Almost all Federally-held defaulted student loan borrowers received tremendous support through the CARES Act. The measures enacted by the Congress included payment suspension, Treasury Offset, Wage Garnishment, and all outbound collection activity until at least September 30, 2020. This is absolutely the right thing to do and this has been done routinely for areas under disaster declarations over the years.

However, Congressional intent is unclear in the CARES Act on how the Education Department might help borrowers other than placing them in suspended animation. Here are three recommendations that will help borrowers over the loan lifecycle immediately and in my estimate, the Department can resolve defaults for over 40 percent or 5 million borrowers by September 30.


First, the Secretary should allow all defaulted borrowers who are currently enrolled in a voluntary repayment program for loan rehabilitation to complete the program if they have made one or more payments towards eligibility before March 31, 2020.

Second, the Secretary should allow all borrowers who have had their wages garnished at any time between February 2019 to February 2020 to rehabilitate their student loans, and consider the wage garnishment payments withheld thus far as the qualifying payments.

Third, the Secretary should allow all borrowers to enter into loan rehabilitation at any time before September 30, 2020, without any qualifying payments between April 1, 2020, and September 30, 2020.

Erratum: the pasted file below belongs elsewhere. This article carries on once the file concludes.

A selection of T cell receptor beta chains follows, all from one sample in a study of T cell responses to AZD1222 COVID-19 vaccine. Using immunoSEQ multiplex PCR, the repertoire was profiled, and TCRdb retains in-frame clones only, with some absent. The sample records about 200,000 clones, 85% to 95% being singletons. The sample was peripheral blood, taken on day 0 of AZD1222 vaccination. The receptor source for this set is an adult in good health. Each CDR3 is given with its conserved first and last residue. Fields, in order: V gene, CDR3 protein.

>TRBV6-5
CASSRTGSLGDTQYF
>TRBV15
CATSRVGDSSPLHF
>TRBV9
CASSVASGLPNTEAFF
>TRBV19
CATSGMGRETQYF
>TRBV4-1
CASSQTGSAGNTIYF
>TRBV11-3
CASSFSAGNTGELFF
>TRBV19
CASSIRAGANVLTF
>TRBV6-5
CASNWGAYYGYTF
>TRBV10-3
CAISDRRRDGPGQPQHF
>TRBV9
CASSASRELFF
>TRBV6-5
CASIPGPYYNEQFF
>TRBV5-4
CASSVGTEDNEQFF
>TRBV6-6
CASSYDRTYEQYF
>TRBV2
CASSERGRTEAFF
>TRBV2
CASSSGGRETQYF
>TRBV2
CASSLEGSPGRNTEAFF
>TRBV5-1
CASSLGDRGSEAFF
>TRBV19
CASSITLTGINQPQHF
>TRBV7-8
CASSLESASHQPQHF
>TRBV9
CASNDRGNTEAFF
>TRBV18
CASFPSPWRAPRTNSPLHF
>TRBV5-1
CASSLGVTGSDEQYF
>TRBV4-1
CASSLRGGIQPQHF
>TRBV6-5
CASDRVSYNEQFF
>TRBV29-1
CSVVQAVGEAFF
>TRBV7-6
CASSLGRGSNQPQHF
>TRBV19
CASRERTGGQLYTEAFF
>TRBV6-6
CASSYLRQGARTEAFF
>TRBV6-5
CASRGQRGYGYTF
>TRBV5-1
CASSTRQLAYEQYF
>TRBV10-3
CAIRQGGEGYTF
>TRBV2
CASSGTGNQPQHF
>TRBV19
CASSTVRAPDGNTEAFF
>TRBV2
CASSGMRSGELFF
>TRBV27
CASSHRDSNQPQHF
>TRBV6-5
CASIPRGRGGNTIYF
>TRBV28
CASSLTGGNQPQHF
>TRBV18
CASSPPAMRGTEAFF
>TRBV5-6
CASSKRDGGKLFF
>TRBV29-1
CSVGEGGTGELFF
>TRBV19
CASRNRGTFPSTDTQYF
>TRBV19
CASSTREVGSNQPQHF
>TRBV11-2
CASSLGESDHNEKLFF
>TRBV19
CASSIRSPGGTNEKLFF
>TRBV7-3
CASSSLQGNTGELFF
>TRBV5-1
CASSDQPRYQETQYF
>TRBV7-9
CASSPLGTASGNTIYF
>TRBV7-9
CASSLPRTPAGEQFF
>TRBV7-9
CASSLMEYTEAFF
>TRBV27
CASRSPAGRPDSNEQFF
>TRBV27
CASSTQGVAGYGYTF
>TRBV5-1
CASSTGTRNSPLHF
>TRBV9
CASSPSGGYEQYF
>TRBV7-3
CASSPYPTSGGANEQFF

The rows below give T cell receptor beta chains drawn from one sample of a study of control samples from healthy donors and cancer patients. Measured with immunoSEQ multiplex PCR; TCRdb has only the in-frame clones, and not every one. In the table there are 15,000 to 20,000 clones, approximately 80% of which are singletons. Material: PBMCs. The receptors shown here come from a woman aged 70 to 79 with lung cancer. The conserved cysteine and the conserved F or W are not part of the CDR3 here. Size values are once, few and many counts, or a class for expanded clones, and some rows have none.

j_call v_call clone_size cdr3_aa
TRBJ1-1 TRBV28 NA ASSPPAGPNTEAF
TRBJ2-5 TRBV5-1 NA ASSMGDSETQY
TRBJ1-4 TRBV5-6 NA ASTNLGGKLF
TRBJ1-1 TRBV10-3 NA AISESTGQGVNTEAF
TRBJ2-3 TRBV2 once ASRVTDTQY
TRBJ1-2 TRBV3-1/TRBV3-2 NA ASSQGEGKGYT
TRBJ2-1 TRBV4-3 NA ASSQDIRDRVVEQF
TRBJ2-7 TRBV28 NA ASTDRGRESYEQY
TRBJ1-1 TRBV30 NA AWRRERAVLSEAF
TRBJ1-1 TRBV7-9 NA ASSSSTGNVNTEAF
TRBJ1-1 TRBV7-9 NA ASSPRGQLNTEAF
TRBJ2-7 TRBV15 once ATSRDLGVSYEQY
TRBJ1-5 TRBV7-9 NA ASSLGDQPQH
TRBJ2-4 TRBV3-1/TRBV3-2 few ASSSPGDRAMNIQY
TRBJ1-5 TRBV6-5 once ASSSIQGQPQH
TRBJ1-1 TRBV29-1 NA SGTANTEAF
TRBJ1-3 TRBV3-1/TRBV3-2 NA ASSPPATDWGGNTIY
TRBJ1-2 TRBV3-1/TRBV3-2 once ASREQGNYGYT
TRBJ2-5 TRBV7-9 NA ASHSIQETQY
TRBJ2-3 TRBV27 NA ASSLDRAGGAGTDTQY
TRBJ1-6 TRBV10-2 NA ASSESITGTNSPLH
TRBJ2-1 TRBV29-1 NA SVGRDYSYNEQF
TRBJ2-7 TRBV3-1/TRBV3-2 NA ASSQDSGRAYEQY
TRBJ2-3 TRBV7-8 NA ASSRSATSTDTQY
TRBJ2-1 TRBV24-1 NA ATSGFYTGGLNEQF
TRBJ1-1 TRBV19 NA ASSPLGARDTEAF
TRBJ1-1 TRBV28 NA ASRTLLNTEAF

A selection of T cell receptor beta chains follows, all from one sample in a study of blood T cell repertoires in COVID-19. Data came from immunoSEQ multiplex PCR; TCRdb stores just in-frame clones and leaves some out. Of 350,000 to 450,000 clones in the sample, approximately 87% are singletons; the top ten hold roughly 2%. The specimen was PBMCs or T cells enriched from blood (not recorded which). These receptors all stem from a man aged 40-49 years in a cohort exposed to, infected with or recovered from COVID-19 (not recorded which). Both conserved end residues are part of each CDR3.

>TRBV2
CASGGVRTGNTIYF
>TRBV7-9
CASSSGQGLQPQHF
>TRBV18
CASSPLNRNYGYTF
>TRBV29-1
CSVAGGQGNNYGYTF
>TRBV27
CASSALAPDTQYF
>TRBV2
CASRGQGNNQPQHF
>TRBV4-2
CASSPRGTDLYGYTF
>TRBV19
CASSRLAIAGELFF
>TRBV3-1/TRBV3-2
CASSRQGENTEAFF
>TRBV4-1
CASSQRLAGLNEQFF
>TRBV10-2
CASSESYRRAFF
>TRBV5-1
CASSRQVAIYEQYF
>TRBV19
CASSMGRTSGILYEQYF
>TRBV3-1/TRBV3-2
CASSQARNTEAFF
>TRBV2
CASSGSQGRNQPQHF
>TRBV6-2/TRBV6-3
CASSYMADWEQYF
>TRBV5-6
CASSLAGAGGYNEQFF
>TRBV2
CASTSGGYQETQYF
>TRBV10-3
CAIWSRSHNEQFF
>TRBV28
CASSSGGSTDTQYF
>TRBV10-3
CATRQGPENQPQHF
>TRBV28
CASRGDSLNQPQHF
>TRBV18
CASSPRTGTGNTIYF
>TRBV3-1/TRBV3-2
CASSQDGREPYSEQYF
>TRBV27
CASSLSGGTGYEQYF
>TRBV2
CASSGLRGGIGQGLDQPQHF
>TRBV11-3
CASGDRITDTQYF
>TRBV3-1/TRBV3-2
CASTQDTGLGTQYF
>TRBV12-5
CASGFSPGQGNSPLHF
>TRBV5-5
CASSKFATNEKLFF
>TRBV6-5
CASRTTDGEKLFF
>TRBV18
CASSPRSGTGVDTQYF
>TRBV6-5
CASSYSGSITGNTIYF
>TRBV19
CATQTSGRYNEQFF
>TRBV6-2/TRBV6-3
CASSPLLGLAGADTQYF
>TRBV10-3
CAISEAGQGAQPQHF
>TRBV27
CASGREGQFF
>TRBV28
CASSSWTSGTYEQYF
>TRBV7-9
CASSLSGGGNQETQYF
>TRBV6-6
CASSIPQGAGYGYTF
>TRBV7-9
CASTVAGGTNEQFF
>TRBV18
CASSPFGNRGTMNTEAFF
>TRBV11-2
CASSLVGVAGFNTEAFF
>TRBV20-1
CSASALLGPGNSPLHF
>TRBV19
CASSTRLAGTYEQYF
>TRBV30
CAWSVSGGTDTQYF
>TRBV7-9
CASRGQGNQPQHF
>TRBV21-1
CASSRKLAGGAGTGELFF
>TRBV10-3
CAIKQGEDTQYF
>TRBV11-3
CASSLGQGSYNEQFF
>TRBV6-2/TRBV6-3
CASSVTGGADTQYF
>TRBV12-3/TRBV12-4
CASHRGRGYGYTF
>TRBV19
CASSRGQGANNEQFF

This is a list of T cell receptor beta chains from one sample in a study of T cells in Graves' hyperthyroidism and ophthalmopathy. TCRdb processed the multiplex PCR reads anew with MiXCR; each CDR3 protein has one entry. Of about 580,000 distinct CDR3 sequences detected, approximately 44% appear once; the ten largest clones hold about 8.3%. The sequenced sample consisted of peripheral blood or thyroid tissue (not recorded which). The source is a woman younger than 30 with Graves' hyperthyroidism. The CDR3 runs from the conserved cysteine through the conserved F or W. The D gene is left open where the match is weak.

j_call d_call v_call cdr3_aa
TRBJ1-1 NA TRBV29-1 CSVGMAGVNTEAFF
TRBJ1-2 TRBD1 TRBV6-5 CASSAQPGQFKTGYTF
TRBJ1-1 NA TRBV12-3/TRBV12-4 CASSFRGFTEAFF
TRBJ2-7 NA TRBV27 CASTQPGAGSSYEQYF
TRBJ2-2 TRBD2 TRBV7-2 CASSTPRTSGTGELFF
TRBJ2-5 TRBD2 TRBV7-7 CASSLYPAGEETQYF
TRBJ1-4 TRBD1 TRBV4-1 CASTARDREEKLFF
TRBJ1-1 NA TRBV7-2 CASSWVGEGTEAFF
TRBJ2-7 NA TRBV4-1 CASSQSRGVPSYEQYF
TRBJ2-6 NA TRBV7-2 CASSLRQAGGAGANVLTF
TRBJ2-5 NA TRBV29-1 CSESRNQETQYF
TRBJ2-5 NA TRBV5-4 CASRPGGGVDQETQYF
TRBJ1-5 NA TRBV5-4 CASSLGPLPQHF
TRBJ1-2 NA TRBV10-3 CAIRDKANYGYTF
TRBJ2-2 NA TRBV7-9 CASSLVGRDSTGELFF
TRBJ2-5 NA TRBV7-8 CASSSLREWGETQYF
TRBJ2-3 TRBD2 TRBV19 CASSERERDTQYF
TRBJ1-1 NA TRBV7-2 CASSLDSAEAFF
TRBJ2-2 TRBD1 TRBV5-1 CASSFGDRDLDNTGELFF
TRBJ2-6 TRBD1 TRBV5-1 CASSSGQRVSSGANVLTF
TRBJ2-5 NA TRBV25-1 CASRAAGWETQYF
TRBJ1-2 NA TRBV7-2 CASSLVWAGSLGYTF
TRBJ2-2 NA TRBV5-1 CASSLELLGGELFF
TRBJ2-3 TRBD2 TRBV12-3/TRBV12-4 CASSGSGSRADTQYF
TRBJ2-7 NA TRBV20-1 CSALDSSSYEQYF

The Secretary can announce this amnesty program and use the Department’s public relations office, press releases, and direct emails to defaulted borrowers to have them contact their servicer. This amnesty program will allow defaulted borrowers to remove the default status, pay less in interest and collection costs, improve their credit, never have another wage garnishment or Treasury Offset. And their accounts will be handled by a Federal Servicer beginning immediately after rehabilitation is completed and they will be placed in a forbearance like other non-defaulted borrowers.

The Secretary is in a unique position to help defaulted borrowers today, more than at any other time. Unless all these loans are forgiven at taxpayer expense, doing nothing is not an option. In fact, banks and credit card companies, debt buyers and private student loan companies could offer similar, well-thought-out repayment programs for consumers now and create financial wellness for all Americans. The Education Department could set the leadership to show how delinquent and defaulted borrowers still want to make good on their obligation with a little help from their lenders.


Balaji “Raj” Rajan is the CEO of Ceannate Corp group of companies focused on the student lifecycle – from K-12 to post-secondary education. The Ceannate companies focus on improving access and affordability to student mental health and financial well-being around student debt including collections, Income Share Agreement servicing, and delinquency prevention. Raj has extensive experience with Federal Student Aid program, having been a prime contractor for over 16 years and advocates for the benefits and alignment of government credit programs for all stakeholders.

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